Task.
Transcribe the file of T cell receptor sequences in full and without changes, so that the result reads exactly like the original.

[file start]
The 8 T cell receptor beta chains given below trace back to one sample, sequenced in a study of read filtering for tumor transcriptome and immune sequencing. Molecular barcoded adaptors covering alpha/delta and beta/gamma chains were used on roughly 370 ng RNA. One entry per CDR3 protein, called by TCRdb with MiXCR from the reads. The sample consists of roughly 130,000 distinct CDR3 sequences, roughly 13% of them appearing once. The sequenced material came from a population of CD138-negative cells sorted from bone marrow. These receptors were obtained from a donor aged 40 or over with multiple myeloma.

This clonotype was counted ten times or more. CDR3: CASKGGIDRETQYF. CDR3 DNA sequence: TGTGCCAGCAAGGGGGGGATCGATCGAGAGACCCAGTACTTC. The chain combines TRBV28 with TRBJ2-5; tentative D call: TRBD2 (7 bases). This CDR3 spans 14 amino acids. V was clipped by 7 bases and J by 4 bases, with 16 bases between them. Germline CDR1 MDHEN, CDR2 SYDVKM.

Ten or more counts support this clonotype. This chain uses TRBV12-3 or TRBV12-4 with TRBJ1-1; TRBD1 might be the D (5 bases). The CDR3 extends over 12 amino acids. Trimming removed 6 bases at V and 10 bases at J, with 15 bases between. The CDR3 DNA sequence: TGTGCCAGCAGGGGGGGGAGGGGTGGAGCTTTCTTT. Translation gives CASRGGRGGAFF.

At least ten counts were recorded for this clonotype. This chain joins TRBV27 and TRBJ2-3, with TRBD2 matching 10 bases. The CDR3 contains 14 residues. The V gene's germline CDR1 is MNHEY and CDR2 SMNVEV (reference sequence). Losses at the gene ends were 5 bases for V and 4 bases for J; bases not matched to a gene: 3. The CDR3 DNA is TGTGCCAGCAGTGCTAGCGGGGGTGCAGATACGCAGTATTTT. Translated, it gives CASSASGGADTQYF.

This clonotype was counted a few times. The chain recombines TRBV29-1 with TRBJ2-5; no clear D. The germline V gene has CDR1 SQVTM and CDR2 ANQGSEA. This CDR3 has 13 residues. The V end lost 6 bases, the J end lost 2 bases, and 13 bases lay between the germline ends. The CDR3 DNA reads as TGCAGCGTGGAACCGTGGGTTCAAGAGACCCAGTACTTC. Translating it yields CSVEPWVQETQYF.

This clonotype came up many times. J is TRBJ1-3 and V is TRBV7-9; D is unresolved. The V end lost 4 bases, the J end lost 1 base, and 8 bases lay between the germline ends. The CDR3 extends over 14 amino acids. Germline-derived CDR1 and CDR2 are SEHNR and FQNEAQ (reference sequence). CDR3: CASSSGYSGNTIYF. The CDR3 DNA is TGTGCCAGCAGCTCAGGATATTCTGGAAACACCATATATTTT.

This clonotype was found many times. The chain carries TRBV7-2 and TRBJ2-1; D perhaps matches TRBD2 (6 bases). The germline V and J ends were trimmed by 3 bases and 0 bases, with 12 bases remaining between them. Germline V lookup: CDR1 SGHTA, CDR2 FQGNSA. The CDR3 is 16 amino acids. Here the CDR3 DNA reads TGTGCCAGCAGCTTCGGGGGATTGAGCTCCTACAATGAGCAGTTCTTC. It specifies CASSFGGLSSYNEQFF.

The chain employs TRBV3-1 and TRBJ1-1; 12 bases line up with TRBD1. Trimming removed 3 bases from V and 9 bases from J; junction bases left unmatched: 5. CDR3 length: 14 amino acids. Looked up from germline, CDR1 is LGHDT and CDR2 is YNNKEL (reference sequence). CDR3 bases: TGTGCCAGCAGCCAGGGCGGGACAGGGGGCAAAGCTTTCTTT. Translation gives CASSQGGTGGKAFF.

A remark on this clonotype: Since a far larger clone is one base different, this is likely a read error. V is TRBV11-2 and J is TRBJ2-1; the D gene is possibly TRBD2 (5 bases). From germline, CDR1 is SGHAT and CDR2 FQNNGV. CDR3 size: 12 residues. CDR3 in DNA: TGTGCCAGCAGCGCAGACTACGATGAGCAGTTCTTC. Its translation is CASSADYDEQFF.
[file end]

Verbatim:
The 8 T cell receptor beta chains given below trace back to one sample, sequenced in a study of read filtering for tumor transcriptome and immune sequencing. Molecular barcoded adaptors covering alpha/delta and beta/gamma chains were used on roughly 370 ng RNA. One entry per CDR3 protein, called by TCRdb with MiXCR from the reads. The sample consists of roughly 130,000 distinct CDR3 sequences, roughly 13% of them appearing once. The sequenced material came from a population of CD138-negative cells sorted from bone marrow. These receptors were obtained from a donor aged 40 or over with multiple myeloma.

This clonotype was counted ten times or more. CDR3: CASKGGIDRETQYF. CDR3 DNA sequence: TGTGCCAGCAAGGGGGGGATCGATCGAGAGACCCAGTACTTC. The chain combines TRBV28 with TRBJ2-5; tentative D call: TRBD2 (7 bases). This CDR3 spans 14 amino acids. V was clipped by 7 bases and J by 4 bases, with 16 bases between them. Germline CDR1 MDHEN, CDR2 SYDVKM.

Ten or more counts support this clonotype. This chain uses TRBV12-3 or TRBV12-4 with TRBJ1-1; TRBD1 might be the D (5 bases). The CDR3 extends over 12 amino acids. Trimming removed 6 bases at V and 10 bases at J, with 15 bases between. The CDR3 DNA sequence: TGTGCCAGCAGGGGGGGGAGGGGTGGAGCTTTCTTT. Translation gives CASRGGRGGAFF.

At least ten counts were recorded for this clonotype. This chain joins TRBV27 and TRBJ2-3, with TRBD2 matching 10 bases. The CDR3 contains 14 residues. The V gene's germline CDR1 is MNHEY and CDR2 SMNVEV (reference sequence). Losses at the gene ends were 5 bases for V and 4 bases for J; bases not matched to a gene: 3. The CDR3 DNA is TGTGCCAGCAGTGCTAGCGGGGGTGCAGATACGCAGTATTTT. Translated, it gives CASSASGGADTQYF.

This clonotype was counted a few times. The chain recombines TRBV29-1 with TRBJ2-5; no clear D. The germline V gene has CDR1 SQVTM and CDR2 ANQGSEA. This CDR3 has 13 residues. The V end lost 6 bases, the J end lost 2 bases, and 13 bases lay between the germline ends. The CDR3 DNA reads as TGCAGCGTGGAACCGTGGGTTCAAGAGACCCAGTACTTC. Translating it yields CSVEPWVQETQYF.

This clonotype came up many times. J is TRBJ1-3 and V is TRBV7-9; D is unresolved. The V end lost 4 bases, the J end lost 1 base, and 8 bases lay between the germline ends. The CDR3 extends over 14 amino acids. Germline-derived CDR1 and CDR2 are SEHNR and FQNEAQ (reference sequence). CDR3: CASSSGYSGNTIYF. The CDR3 DNA is TGTGCCAGCAGCTCAGGATATTCTGGAAACACCATATATTTT.

This clonotype was found many times. The chain carries TRBV7-2 and TRBJ2-1; D perhaps matches TRBD2 (6 bases). The germline V and J ends were trimmed by 3 bases and 0 bases, with 12 bases remaining between them. Germline V lookup: CDR1 SGHTA, CDR2 FQGNSA. The CDR3 is 16 amino acids. Here the CDR3 DNA reads TGTGCCAGCAGCTTCGGGGGATTGAGCTCCTACAATGAGCAGTTCTTC. It specifies CASSFGGLSSYNEQFF.

The chain employs TRBV3-1 and TRBJ1-1; 12 bases line up with TRBD1. Trimming removed 3 bases from V and 9 bases from J; junction bases left unmatched: 5. CDR3 length: 14 amino acids. Looked up from germline, CDR1 is LGHDT and CDR2 is YNNKEL (reference sequence). CDR3 bases: TGTGCCAGCAGCCAGGGCGGGACAGGGGGCAAAGCTTTCTTT. Translation gives CASSQGGTGGKAFF.

A remark on this clonotype: Since a far larger clone is one base different, this is likely a read error. V is TRBV11-2 and J is TRBJ2-1; the D gene is possibly TRBD2 (5 bases). From germline, CDR1 is SGHAT and CDR2 FQNNGV. CDR3 size: 12 residues. CDR3 in DNA: TGTGCCAGCAGCGCAGACTACGATGAGCAGTTCTTC. Its translation is CASSADYDEQFF.